Systems for sustainability of alfalfa production on acid, Coastal Plain soils using various harvesting strategies

Project Overview

Project Type: Research and Education
Funds awarded in 1999: $149,750.00
Projected End Date: 12/31/2004
Matching Non-Federal Funds: $134,290.00
Region: Southern
State: Texas
Principal Investigator:
Vincent Haby
Texas Agricultural Experiment Station

Annual Reports


  • Agronomic: general hay and forage crops, grass (misc. perennial), hay
  • Animals: bovine


  • Animal Production: pasture fertility, grazing - rotational, feed/forage
  • Crop Production: continuous cropping, tissue analysis
  • Education and Training: decision support system, demonstration, extension, farmer to farmer, mentoring, networking, on-farm/ranch research, participatory research
  • Farm Business Management: whole farm planning, new enterprise development, budgets/cost and returns, feasibility study, agricultural finance
  • Pest Management: biological control, chemical control
  • Production Systems: holistic management, integrated crop and livestock systems
  • Soil Management: soil analysis, nutrient mineralization, soil quality/health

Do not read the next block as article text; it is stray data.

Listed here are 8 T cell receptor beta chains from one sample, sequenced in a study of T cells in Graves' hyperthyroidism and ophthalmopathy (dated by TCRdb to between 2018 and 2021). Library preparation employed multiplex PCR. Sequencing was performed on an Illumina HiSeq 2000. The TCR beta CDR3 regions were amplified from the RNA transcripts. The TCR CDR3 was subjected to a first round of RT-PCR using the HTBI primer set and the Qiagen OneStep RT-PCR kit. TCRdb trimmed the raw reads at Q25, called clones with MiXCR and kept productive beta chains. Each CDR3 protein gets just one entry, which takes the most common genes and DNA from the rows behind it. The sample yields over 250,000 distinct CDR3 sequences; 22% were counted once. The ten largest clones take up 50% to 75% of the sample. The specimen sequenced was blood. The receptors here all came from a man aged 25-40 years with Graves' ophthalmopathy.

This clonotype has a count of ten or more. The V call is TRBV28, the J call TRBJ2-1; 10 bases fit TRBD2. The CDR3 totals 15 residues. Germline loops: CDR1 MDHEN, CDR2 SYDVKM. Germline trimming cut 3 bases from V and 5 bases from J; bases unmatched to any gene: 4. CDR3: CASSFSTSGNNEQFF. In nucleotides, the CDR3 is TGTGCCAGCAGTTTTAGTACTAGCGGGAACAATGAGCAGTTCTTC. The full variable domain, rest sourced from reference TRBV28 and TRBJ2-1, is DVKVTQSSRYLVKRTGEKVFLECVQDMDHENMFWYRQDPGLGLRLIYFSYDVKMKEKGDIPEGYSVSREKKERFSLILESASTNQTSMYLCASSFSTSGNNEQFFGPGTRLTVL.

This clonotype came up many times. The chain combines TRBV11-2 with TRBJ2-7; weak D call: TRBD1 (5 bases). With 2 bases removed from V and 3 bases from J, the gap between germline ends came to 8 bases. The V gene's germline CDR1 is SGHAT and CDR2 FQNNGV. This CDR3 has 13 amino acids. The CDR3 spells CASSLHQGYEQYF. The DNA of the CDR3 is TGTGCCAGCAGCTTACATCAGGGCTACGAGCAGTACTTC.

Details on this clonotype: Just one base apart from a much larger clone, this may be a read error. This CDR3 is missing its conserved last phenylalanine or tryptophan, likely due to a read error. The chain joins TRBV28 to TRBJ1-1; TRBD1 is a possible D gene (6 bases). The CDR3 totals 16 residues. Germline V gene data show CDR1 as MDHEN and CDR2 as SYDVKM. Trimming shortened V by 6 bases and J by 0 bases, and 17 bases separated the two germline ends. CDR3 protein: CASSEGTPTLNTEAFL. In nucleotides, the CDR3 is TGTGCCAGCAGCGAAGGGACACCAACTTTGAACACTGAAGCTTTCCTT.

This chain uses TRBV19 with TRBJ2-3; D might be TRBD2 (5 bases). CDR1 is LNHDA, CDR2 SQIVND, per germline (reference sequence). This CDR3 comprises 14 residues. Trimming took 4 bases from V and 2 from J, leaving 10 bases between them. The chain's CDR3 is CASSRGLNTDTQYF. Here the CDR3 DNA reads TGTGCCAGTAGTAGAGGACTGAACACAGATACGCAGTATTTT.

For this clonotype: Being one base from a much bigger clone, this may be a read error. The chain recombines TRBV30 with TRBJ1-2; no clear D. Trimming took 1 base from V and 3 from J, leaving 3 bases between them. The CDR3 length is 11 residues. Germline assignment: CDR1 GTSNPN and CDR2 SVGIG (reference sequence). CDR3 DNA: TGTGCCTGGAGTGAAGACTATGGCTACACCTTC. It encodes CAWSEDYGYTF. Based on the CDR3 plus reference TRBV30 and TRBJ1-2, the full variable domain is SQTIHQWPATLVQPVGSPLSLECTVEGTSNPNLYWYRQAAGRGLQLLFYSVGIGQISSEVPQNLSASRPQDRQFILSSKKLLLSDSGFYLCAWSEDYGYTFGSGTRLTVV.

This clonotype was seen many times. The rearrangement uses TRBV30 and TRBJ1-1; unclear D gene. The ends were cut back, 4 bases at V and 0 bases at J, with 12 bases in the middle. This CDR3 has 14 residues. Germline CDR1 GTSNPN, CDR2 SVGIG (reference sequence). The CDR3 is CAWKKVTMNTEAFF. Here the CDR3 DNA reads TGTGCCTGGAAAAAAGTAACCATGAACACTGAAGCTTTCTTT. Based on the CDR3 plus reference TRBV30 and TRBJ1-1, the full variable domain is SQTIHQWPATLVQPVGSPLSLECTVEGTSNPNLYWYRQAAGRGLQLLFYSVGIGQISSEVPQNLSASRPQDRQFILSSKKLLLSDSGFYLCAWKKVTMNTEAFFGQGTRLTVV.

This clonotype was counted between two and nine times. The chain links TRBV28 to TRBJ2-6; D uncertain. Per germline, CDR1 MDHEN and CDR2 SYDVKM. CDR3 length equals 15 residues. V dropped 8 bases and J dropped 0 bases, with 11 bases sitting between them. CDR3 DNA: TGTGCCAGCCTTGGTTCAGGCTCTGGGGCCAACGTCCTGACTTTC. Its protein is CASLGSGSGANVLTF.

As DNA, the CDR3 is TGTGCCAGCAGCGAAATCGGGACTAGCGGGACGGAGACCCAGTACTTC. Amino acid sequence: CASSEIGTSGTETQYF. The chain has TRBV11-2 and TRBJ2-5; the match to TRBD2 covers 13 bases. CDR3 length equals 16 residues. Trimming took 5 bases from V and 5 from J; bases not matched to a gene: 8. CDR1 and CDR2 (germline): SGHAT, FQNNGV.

• Sustainable Communities: new business opportunities, employment opportunities


    On-farm/ranch, rain fed alfalfa production was sustainable for at least four years on selected Coastal Plain soils. Estimated average annual hay yield ranged from 3.8 to 5.2 tons/acre. Net income at $135/ton of 12% moisture hay ranged from $130 to $302/acre/year with two intermediate income sites averaging $236. Continuous grazing of alfalfa in the Udic moisture region of the western Coastal Plain resulted in near complete stand loss in three years. Weight gains of beef cattle in an intensive put-and-take grazing system approximated weight gains of cattle continuously grazing common bermudagrass. Significant reduction of phytotoxic levels of subsoil aluminum using gypsum was not attained in three years. Biochemical analysis of alfalfa samples from these gypsum-treated sites indicated that gypsum and low rates of boron were beneficial for alfalfa growth. Alfalfa protein, hexose, and chlorophyll contents responded inconsistently to the amendment treatments.

    Project objectives:

    Develop a soil amendment and nutrient management plan to enhance establishment and sustainability of alfalfa on acid, Coastal Plain soils.

    Develop multi-option defoliation strategies using hay, silage, green chop, and/or grazing to improve stand survival and sustainability of alfalfa.

    Develop risk assessment models to project economic benefits from alfalfa production on Coastal Plain soils.

    Use a variety of the latest technologies to transfer best management practices to stakeholders in the southern US.

    Any opinions, findings, conclusions, or recommendations expressed in this publication are those of the author(s) and do not necessarily reflect the view of the U.S. Department of Agriculture or SARE.